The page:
Shy Stray 'Dog' Isn't Really A Dog At All
Late last week, "New Boy" was a stray, roaming the suburbs of Los Angeles. At one point, he might have been someone's pet, because he had something that resembled a collar on him when he was picked up by a local shelter.
From a distance, it was easy to think that New Boy was just another stray dog. But his true nature quickly became clear to his rescuers.
He was no ordinary house pet - he was a wolf dog and he was in need of saving. Otherwise it was more than likely he would be euthanized by the shelter, which couldn't keep a wild animal and didn't have the resources to give him the care he needed.
After reaching out to wolf and wolf dog rescues in California, which didn't have enough room to take in New Boy, the shelter that picked him up reached out to a national network of wolf rescues.
That was how Colorado's W.O.L.F. Sanctuary first heard about the young wolf dog, who's about 1.
"He obviously had not been taken care of very well for awhile," Michelle Proulx, director of animal care at W.O.L.F. Sanctuary, told The Dodo. "He is in very, very rough shape, physically."
New Boy was emaciated, dehydrated and filled with parasites and had developed a severe case of mange. W.O.L.F. Sanctuary staff saw photos of the young pup, despondent and obviously frightened. The sanctuary happened to have room to give the wolf dog a home and immediately put together a group to move forward with picking him up.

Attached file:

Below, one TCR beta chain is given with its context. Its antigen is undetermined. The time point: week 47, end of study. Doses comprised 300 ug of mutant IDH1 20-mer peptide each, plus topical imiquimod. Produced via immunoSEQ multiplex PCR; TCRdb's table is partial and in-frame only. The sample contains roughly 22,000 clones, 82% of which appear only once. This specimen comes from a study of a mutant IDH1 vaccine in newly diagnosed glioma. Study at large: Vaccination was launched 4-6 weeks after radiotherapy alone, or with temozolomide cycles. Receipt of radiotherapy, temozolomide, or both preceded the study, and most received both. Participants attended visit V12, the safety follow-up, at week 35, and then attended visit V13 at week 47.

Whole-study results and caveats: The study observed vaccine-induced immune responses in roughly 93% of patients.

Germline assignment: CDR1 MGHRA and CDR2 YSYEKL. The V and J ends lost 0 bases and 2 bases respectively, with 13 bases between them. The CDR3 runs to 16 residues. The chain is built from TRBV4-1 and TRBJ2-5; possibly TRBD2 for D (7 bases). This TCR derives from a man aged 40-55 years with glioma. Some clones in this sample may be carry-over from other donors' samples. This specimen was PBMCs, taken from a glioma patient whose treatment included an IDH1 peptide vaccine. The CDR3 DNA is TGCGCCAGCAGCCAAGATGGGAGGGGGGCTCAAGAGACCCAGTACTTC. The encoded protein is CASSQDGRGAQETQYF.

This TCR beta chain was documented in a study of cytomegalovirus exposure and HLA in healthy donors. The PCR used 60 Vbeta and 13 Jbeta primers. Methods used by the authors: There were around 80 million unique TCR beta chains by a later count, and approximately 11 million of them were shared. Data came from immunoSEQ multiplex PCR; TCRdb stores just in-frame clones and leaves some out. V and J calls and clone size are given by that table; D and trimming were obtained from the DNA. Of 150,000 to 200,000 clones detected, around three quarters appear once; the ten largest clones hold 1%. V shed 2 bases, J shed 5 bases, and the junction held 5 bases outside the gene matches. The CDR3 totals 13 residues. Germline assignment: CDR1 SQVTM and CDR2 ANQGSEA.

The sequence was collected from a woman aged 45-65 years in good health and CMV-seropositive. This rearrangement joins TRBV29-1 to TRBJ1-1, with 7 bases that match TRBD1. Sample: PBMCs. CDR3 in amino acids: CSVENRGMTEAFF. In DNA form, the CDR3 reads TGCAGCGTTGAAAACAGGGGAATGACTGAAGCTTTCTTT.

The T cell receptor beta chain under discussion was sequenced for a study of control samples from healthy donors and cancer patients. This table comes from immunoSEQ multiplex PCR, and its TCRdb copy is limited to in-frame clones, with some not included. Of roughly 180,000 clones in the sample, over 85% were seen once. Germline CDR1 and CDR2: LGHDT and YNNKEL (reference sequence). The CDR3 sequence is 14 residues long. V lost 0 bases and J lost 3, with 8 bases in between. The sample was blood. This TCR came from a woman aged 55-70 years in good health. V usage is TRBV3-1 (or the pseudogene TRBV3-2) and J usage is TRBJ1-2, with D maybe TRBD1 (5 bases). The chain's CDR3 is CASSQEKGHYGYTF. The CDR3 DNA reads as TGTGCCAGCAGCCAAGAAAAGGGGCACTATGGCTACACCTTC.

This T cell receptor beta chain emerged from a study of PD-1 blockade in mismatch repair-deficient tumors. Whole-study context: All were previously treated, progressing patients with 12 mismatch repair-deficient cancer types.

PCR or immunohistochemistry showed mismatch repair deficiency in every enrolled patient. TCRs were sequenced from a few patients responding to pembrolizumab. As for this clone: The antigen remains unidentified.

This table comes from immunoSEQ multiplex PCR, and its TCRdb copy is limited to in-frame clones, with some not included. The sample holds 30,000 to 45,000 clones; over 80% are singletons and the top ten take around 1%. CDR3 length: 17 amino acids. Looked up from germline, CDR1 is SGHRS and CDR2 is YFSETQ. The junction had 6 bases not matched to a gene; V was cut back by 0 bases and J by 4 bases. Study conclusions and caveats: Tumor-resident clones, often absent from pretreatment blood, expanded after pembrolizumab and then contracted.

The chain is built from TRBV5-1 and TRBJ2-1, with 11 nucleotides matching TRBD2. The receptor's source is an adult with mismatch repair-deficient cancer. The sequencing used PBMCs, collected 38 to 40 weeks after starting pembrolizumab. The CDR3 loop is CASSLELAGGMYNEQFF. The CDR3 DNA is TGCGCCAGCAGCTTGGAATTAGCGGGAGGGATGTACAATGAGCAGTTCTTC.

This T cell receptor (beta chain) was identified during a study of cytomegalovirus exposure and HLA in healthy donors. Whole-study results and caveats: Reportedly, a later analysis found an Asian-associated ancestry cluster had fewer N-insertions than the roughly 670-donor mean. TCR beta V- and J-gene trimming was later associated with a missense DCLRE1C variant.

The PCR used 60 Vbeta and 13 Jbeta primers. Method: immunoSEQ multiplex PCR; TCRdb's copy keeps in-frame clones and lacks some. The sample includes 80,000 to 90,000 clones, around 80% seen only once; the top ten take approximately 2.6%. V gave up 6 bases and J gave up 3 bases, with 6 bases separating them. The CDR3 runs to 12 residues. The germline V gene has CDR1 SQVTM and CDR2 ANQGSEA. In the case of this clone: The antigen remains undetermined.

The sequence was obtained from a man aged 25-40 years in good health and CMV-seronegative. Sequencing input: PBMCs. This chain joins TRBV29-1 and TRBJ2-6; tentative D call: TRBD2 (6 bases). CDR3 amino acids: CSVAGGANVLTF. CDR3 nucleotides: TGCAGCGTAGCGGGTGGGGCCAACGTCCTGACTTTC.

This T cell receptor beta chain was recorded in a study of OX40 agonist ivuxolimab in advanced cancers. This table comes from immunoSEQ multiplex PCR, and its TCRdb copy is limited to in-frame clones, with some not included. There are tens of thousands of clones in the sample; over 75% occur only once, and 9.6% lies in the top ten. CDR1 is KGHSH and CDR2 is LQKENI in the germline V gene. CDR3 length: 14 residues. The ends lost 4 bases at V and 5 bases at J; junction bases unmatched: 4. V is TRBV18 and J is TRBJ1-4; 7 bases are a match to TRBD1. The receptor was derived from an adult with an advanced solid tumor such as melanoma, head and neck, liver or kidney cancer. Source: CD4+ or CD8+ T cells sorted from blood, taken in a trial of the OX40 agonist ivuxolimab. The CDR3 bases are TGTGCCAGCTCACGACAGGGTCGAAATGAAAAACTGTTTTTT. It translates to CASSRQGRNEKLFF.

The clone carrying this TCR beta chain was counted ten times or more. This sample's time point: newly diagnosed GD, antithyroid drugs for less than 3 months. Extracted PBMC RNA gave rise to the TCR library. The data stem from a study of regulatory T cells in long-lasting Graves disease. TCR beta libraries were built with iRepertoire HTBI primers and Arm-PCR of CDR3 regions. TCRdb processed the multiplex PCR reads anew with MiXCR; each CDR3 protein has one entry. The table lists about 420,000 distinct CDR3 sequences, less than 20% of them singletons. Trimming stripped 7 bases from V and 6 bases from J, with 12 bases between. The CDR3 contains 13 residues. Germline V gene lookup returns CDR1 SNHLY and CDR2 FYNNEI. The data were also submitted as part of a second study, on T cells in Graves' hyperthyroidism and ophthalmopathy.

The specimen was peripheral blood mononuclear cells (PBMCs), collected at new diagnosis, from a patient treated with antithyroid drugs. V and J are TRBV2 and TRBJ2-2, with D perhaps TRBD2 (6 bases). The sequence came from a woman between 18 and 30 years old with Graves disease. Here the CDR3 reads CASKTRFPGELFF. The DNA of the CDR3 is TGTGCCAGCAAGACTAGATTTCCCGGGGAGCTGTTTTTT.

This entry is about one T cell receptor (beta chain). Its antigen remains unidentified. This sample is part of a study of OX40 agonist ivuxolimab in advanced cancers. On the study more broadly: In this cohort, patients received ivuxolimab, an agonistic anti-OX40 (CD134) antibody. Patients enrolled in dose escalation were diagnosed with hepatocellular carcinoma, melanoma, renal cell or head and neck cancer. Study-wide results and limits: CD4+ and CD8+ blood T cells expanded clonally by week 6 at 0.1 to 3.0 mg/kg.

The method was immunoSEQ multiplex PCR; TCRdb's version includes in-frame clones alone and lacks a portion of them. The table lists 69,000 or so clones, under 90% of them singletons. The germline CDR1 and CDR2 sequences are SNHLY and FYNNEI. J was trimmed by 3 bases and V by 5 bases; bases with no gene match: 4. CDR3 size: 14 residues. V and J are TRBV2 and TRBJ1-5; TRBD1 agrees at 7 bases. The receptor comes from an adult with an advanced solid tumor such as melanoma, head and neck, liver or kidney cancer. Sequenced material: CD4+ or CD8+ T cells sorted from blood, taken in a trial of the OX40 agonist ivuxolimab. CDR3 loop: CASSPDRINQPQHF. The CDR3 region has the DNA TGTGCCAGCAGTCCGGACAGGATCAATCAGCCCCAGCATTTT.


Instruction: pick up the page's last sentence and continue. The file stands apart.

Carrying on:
The drive from California back to Colorado was around 18 hours, but on Monday, New Boy was officially in safe hands and ready to start his new life.
He checked into the Wellington Veterinary Hospital early Monday morning, where an examination determined that in addition to his other health issues, New Boy was anemic, had inflamed feet and was covered in ticks. After getting cleaned up, New Boy was transferred to an off-site infirmary, where he'll remain for about two weeks until he is healthy enough to join the sanctuary.
"When we first met him he was extremely timid and very scared," Proulx told The Dodo.
"When people would come around, he would try to get in the farthest corner away that he could. He would look for escape routes, try to find his way out of his enclosure so he could get farther away from the people coming [into his room]," she said.
Although New Boy's only been with his current company for a few days, Proulx noted that he's slowly starting to relax a bit.
"I think he's starting to realize that it's going to be okay," she said. "We're not seeing the same intensely fearful animal that we met initially on Sunday."
According to Proulx, most wolves and wolf dogs kept as pets typically end up dying before before the age of 2. "The reason for that is because wolves are not dogs, and wolf dogs are not dogs," she said. "People don't realize that when they go out to get them as a pet ... People tend to give them up because they're not easy pets."
When wolves or wolf dogs start to show their owners their wilder instincts, they are often abandoned - which may have been the case for New Boy. Nothing about his background before his rescue is currently known.
"Once we get him treated to the point where he is healthy enough to come up to the sanctuary, what we'll do is actually look to rescue a young female to be a companion for him," Proulx said. "We keep our groups at the sanctuary small, two to three individuals maximum so that we can prevent fighting and confrontation issues within social groups."
For now, New Boy is continuing to build up his appetite - and learn that the people surrounding him now have nothing but good intentions for his well-being.
"He's a very adorable, special little boy," Proulx said.
Are you interested in helping with New Boy's medical costs and supporting the work of the sanctuary? See how you can contribute here.
Watch this video to see how wolves love to celebrate at their birthday parties: